Paul and Silas were doing a good work at Philippi. They met Lydia at the riverside where women resorted to pray, and through their preaching, she became a Christian. Then the poor demoniac girl was delivered from awful satanic oppression. But a good work does not please everyone, and the girl’s masters, who lived on her soothsaying abilities, attacked God’s faithful servants.
They were scourged and thrown into prison, with backs bleeding and sore. Their feet were thrust into the painful stocks. In such a condition they could have been excused for indulging in a little self-pity and wondering why they, the servants of the Lord, should suffer so.
Their reaction, however, was very different. In the prison, Paul and Silas supplicated and sang so heartily that the other prisoners heard them. Paul later exhorted the Philippian Christians, “Rejoice in the Lord always.” In the prison, he practiced what he would soon preach.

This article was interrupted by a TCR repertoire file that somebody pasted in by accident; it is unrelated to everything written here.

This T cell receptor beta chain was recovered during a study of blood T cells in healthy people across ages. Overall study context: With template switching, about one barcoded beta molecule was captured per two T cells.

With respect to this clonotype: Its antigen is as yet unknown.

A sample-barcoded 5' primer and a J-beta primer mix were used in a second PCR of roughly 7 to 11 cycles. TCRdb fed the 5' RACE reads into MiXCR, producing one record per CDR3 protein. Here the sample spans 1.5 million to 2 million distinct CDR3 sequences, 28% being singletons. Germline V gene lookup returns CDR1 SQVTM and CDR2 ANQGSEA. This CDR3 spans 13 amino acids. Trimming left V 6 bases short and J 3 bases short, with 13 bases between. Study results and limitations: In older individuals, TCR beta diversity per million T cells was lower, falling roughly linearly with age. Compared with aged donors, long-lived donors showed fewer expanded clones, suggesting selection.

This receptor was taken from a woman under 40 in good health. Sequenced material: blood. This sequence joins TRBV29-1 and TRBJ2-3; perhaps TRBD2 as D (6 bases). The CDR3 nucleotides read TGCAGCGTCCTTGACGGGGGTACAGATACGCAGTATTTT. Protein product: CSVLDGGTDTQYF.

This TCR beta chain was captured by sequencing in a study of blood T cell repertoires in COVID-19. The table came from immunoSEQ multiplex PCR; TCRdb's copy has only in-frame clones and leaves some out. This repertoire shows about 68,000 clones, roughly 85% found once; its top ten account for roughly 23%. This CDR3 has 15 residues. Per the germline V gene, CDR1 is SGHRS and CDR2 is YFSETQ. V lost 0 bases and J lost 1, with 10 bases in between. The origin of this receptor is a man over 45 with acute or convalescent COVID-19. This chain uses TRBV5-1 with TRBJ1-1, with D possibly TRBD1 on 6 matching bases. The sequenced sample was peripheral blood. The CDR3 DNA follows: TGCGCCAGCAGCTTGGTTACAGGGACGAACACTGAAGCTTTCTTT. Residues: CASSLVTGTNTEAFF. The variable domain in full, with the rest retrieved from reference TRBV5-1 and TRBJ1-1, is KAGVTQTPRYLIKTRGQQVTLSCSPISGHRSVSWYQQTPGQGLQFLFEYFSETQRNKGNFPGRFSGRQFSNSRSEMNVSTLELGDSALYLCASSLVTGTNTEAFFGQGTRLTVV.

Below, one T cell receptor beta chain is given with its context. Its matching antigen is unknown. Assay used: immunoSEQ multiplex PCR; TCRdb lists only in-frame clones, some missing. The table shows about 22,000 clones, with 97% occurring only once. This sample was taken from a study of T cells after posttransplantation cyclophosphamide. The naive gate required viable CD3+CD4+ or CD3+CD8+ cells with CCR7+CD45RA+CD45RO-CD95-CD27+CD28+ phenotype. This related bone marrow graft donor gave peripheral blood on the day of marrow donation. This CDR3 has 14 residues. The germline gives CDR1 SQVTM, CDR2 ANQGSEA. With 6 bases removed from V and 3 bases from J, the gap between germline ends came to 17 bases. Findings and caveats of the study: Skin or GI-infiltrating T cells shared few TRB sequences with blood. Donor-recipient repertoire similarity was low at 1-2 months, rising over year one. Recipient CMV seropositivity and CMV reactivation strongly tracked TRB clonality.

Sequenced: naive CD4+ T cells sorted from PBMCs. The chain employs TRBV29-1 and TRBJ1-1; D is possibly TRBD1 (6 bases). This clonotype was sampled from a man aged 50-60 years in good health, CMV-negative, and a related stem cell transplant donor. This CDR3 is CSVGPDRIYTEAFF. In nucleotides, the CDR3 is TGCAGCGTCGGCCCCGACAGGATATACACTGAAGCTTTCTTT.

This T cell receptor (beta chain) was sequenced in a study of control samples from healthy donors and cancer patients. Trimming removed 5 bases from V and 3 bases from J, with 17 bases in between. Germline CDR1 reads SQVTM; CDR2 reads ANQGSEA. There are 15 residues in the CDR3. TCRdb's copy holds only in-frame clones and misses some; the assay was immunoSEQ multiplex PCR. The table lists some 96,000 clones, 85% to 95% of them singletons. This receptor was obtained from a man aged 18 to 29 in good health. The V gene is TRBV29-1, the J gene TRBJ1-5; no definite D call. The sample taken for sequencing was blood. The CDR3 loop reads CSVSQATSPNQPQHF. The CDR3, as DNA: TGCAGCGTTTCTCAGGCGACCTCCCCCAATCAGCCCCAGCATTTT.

God stepped in with a great earthquake that burst open, not only the prison but also the bonds of Paul and Silas. But their work in Philippi was not over. The jailor, on the point of suicide, cried out, “Sirs, what must I do to be saved?” Then came the glorious message of hope: “Believe on the Lord Jesus Christ, and thou shalt be saved” [Acts 16:31]. That night the jailor was freed from sin, and the next morning Paul and Silas were freed from captivity.
There is no wall of difficulty or barrier of sin strong enough to hold God’s people when the omnipotent God comes to their rescue.